7. Supporting services like NewsBlur, Feedbin, Feed Wrangler, The Old Reader, etc. (there are more than 50 already) that provide or will provide their own API which is not Google Reader compatible. This is cool and easy for them, but it’s not so easy for all the client developers who must support all of these different APIs. This will lead to a big fragmentation problem.

Google Reader has a monopoly in the area of RSS feed aggregators and has virtually created a standard API. Yes, Google did not publish the API or make it an official standard, but hundreds of clients and services use it.

In my opinion all of those Google Reader alternatives should support this API, instead of going the easy way and creating their own. This would be a big win for millions of Google Reader users. Those services will have native clients within a short time-frame across many different platforms and devices. It’s not a big deal for the client developers to adjust the API endpoint. I’ve already changed my code (not uploaded yet) so that the API endpoint can be edited like suggested by Marco (Instapaper developer). Yes, I already hear your feedback that some alternatives provide many additional and awesome features. But do we really need features like ‘folders in folders in folders’ like those implemented in, for example, Tiny Tiny RSS?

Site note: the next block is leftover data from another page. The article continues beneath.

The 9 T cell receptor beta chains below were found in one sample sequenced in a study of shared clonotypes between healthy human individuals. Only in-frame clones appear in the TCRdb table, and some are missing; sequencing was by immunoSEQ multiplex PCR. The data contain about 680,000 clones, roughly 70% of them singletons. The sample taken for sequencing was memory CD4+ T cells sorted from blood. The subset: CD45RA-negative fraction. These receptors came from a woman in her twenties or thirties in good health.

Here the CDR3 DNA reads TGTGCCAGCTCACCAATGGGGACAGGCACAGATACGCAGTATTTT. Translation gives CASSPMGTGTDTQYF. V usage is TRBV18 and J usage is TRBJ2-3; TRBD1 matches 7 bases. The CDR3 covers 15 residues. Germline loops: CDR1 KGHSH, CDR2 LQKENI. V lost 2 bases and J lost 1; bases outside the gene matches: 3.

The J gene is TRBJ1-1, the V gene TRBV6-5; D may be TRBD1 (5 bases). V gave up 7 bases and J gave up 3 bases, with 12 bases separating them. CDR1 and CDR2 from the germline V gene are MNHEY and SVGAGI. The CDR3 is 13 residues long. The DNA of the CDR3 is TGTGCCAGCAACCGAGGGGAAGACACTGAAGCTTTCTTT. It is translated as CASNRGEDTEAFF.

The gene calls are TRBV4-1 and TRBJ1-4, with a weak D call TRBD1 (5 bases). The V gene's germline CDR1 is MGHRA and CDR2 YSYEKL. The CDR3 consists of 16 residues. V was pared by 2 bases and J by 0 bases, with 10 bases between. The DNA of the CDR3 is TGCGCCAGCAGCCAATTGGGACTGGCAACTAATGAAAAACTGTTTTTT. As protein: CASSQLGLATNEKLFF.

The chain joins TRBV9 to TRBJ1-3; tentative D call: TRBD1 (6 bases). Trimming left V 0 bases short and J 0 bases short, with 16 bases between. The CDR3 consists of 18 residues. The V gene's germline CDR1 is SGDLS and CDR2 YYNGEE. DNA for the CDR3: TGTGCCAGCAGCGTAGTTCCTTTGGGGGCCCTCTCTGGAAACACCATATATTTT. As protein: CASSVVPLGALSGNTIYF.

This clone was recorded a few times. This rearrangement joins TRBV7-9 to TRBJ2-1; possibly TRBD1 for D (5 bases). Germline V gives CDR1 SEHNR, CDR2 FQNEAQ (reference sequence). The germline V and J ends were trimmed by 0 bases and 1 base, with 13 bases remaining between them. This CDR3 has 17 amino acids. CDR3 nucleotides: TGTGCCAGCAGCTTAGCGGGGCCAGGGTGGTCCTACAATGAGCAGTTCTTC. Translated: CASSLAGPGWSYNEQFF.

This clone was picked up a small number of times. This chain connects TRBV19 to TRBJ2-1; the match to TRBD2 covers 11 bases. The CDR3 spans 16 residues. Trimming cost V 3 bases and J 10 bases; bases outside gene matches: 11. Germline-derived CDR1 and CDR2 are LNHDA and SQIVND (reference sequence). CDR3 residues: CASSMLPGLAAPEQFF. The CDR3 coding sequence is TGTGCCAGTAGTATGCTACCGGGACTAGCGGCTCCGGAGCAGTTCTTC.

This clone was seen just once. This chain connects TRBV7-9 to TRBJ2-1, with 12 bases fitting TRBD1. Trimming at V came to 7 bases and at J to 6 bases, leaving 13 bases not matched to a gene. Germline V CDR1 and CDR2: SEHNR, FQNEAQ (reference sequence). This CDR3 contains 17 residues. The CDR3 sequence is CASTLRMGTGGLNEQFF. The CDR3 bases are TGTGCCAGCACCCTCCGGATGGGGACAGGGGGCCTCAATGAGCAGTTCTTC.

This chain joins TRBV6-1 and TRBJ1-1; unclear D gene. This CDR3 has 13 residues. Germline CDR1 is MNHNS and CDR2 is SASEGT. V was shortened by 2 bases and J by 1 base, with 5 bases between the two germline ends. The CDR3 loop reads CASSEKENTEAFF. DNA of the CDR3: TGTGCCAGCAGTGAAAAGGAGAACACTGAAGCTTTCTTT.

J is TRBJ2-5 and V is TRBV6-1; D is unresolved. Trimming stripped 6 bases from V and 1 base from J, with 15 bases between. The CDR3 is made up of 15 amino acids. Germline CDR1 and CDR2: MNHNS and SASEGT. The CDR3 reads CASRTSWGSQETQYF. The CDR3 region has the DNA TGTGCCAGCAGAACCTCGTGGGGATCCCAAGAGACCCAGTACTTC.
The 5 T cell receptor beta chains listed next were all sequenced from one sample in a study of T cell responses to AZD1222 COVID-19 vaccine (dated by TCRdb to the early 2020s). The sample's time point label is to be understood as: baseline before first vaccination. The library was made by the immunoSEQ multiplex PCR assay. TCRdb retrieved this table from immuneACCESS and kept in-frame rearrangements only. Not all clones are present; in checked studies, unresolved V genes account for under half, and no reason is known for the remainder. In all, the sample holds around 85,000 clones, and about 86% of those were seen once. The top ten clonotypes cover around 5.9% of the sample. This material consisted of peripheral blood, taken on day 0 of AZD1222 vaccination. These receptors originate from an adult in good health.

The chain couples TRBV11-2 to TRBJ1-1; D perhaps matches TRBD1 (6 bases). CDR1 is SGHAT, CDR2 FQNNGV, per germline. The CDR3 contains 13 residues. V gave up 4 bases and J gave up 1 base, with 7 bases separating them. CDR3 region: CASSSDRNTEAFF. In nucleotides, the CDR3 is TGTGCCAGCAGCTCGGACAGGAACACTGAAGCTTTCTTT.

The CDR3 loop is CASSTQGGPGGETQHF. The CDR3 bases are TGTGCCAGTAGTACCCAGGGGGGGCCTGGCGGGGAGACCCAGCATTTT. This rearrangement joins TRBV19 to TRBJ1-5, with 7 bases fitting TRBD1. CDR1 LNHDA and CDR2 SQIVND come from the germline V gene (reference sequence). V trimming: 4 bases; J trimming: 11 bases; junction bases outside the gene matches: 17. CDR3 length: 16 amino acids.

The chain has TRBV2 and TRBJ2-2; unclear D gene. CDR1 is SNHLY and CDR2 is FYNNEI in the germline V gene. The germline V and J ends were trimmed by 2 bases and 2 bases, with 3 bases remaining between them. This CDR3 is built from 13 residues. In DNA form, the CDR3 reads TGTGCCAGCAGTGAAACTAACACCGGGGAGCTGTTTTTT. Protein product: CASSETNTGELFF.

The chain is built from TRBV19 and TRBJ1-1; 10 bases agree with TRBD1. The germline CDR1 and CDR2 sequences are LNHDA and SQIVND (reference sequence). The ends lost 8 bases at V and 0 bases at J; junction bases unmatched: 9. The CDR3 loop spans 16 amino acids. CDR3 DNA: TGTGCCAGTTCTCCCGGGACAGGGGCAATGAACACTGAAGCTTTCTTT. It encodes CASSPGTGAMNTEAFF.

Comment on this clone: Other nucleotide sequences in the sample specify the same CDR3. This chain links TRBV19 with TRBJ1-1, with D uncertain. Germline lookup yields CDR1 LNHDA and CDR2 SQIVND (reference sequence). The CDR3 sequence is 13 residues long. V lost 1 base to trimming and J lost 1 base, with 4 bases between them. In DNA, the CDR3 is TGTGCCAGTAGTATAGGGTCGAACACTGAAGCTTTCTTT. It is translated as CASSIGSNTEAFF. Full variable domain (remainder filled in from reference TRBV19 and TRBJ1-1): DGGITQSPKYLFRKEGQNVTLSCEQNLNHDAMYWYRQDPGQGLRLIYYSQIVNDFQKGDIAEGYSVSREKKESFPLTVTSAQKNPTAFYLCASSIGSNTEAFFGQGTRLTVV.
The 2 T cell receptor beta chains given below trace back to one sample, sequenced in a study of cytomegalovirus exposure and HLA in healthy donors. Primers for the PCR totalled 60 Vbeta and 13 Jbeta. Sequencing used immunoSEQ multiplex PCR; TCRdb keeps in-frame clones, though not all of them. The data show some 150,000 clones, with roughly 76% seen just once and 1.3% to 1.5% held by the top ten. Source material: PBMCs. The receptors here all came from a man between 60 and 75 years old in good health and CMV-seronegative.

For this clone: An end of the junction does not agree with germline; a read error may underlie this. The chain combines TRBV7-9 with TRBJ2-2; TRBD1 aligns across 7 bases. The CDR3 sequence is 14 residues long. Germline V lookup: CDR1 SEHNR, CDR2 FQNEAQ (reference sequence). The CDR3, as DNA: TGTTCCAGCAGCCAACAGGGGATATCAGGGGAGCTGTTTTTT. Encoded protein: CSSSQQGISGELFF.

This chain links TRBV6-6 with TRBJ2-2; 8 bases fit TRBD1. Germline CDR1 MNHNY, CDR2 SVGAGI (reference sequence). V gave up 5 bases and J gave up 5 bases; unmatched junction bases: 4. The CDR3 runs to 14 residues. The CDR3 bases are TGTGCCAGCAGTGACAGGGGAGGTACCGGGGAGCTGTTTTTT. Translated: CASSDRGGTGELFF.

Are you the creator of an RSS feed aggregator? There is no reason to fear competition if you support the Google Reader API. People will choose your service because of you, your extras, your modern web page, your great community, your awesome support, your reliable and fast servers.

In short there must be a standard protocol and this should be the Google Reader API. I and for sure all the other Google Reader client developers don’t want to implement hundreds of different APIs to support all RSS feed aggregators available now and in future. Creating a new standard protocol (API) that could be used by all services and clients would be desirable. But who should do that?